The senior living field is booming and shows no signs of slowing down as the baby boomer generation continues to age. Reports from Senior Housing News note that the senior living industry employed nearly 900,000 people just a few years ago, and that number is surely higher as we close out 2019. Even with all the employees currently serving seniors, there are still serious shortages of caregivers and leaders in the senior care field.
What does that mean for current senior living employees? Job security and leadership opportunities. If you are currently working in senior living, or have considered working in the industry and wondered whether you are ready to step into a leadership role, here is what you need to know.
What It Takes to Be a Leader
Some senior living community employees balk at the idea of taking on a leadership role. There’s too much pressure, too many extra responsibilities, and a great deal of headaches. However, taking on a leadership role doesn’t mean that you are drowning in responsibilities, meetings, and confrontations. In fact, it’s quite the opposite. Leadership roles offer the opportunity to directly affect change and develop a culture that supports the seniors you already love to serve.
To step into a leadership role within a senior living community, you need to start with your passion for service. Even if you are brand new to management tasks like hiring, scheduling, and training, you can still be an effective leader if you are passionate about serving seniors and your team. After all, you can learn daily management tasks, but you can’t learn how to really care about those you serve.
In addition to passion, you should be flexible when you step into a leadership role. Senior care is busy, and no two days are the same. Flexibility allows you to provide your team with the tools and guidelines they need to provide exceptional service amid a busy or unpredictable day. Many leaders also need to work non-traditional schedules at some point, including weekends, evenings, or holidays. A flexible attitude will help you handle these expectations.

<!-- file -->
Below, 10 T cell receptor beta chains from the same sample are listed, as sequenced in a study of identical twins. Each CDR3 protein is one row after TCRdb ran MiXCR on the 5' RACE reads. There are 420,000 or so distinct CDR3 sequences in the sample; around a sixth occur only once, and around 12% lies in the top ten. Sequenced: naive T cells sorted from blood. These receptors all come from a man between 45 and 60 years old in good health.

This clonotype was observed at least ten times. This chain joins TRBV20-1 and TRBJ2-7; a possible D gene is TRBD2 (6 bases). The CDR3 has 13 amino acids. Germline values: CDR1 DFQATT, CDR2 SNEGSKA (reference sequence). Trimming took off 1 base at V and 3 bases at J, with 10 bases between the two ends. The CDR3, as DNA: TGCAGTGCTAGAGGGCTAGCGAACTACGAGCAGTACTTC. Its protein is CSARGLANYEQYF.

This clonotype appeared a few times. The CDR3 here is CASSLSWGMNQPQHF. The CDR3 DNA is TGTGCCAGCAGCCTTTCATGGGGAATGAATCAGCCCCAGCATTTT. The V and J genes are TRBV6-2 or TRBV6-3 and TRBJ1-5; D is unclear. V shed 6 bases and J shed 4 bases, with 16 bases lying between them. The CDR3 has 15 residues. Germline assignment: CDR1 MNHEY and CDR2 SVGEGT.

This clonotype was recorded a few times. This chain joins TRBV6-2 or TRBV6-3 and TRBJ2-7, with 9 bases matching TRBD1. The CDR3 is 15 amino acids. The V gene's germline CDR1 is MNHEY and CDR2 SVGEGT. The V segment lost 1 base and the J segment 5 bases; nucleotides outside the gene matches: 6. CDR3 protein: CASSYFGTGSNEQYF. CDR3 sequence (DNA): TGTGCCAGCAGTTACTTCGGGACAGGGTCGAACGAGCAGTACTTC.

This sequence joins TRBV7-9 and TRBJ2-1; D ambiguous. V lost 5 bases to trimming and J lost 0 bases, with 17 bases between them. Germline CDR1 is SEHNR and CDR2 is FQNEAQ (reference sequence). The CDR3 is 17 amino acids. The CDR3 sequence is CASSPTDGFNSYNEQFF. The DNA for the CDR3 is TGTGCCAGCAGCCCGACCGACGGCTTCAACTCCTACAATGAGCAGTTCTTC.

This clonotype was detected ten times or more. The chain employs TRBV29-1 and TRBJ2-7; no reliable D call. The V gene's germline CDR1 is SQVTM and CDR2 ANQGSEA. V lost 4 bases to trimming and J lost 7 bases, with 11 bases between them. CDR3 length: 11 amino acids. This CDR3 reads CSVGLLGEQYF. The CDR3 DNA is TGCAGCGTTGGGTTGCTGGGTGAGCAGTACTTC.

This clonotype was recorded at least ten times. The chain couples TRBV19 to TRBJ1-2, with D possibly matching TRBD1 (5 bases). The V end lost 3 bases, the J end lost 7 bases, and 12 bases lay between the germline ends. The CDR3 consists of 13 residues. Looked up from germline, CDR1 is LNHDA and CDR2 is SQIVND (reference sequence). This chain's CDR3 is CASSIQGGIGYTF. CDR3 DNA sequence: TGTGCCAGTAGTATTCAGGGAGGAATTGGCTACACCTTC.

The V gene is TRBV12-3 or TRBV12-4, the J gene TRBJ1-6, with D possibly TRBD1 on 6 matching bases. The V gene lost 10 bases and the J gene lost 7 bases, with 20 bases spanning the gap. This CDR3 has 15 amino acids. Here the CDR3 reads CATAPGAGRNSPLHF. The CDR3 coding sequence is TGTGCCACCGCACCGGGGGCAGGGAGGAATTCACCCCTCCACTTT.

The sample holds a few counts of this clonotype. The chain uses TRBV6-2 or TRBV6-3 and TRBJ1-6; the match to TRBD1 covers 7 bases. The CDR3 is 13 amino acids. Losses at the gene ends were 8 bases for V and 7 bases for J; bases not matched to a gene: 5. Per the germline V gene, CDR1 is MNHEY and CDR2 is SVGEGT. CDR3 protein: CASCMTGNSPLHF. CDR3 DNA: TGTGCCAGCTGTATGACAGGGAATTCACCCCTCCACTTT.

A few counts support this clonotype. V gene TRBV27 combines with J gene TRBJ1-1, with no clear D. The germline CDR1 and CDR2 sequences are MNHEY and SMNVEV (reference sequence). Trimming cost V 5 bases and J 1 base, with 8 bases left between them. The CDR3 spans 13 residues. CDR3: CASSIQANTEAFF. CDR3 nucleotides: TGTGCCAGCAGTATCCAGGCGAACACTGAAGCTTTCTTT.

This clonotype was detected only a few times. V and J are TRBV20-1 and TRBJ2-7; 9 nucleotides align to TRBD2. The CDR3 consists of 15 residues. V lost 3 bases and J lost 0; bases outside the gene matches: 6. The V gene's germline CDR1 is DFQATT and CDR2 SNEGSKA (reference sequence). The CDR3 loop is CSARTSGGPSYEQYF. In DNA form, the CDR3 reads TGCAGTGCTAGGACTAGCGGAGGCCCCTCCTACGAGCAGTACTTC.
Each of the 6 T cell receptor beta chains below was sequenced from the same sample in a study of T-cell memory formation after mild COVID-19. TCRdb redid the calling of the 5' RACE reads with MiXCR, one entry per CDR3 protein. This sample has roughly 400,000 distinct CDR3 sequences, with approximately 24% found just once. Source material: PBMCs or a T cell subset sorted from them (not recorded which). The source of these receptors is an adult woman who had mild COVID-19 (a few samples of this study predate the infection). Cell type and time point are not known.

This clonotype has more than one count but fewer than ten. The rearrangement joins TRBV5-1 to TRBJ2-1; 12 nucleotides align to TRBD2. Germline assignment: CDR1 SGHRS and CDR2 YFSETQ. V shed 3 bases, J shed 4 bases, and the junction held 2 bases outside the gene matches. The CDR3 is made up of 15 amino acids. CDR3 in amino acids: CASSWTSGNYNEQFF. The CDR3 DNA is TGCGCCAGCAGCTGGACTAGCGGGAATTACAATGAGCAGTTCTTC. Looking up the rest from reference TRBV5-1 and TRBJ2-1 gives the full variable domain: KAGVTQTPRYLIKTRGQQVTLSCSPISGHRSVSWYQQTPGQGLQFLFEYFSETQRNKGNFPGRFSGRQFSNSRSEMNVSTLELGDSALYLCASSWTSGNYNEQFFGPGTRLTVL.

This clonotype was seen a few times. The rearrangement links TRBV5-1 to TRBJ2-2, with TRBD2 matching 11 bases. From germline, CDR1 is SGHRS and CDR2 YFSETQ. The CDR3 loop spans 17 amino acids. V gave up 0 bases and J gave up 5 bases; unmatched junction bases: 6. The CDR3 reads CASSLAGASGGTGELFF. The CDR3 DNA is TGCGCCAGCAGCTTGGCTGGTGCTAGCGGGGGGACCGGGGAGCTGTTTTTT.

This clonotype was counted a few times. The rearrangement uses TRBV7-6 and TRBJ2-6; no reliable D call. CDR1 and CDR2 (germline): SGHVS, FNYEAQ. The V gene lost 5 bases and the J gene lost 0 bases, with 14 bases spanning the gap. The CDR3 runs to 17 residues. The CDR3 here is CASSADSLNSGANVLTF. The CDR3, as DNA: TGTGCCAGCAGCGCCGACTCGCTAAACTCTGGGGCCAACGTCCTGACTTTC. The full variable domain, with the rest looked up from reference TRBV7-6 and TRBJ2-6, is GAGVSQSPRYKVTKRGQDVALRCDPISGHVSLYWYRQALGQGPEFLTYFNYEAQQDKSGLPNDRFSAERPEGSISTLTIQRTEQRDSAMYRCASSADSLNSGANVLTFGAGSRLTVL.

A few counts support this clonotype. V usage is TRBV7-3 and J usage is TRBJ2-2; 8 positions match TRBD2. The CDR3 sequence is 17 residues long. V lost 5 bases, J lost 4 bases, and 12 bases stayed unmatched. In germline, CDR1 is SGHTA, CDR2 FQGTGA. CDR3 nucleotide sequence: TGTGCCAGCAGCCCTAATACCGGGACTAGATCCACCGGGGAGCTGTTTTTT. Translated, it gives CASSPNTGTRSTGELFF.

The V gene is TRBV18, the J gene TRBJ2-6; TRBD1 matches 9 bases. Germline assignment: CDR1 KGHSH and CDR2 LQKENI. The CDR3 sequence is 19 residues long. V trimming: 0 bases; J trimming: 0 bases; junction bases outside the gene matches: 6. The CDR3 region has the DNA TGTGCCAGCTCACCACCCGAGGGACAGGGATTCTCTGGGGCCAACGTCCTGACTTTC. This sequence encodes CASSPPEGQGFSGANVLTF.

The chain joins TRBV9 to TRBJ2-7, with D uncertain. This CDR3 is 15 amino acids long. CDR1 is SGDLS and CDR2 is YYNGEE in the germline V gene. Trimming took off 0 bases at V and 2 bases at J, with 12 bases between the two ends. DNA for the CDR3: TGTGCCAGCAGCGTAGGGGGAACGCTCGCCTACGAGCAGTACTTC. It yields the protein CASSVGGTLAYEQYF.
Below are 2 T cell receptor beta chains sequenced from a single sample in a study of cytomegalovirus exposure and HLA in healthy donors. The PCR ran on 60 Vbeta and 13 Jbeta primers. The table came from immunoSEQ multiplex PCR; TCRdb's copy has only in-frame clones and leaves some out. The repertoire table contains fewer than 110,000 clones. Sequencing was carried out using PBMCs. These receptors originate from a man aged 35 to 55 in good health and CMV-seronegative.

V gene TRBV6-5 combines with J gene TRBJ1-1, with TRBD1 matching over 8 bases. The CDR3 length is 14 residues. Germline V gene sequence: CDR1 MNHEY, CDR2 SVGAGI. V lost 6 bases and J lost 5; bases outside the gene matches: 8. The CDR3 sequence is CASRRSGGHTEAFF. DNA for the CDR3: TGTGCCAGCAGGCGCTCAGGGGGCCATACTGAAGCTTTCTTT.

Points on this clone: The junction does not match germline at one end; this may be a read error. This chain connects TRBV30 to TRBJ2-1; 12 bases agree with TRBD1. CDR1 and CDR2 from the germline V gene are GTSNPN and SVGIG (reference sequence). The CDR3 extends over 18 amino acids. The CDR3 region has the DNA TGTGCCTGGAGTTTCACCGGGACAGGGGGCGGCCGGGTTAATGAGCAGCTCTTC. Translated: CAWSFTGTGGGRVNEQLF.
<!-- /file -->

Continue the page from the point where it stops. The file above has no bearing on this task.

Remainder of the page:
Finally, leaders are listeners and problem solvers. If you’ve ever worked a shift and thought, “I have another way to approach this situation,” you could be ready to step into a leadership role. Leaders look at daily challenges and listen to team members as they develop a solution.
Skills Leaders Have
Not everyone is ready to step into a leadership role within senior care. However, if you think you have what it takes, now is the time to focus on developing skills that will help you get the leadership job you’ve been eyeing.
If possible, start by leading where you are, in your current role and on your current shift. Not only will your supervisor notice and reward your initiative, but you will also gain experience with management skills such as staff scheduling, team building, and knowledge of the ins and outs of your department.
You can also build your skills by attending training and ongoing educational opportunities. Don’t miss an in-service within your senior living community, and ask if you can attend additional classes or groups outside of your community. Now could also be the time to pursue a complementary degree or certification.
Remember: No one necessarily thinks that they are ready to take on a leadership role their first time around. You won’t have every skill or everything it takes to be a perfect leader. However, you will have the passion and the commitment to learn as you go in order to find ways to better serve your residents, your team, and your community.
We are cheering you on! Senior care needs leaders who are willing to learn and ready to work hard.
If you are looking for senior care employment within a company that values leadership, flexibility, and a readiness to learn, join our Talent Network. You can keep up with The Arbor Company, learning best practices from one of senior care’s foremost leaders.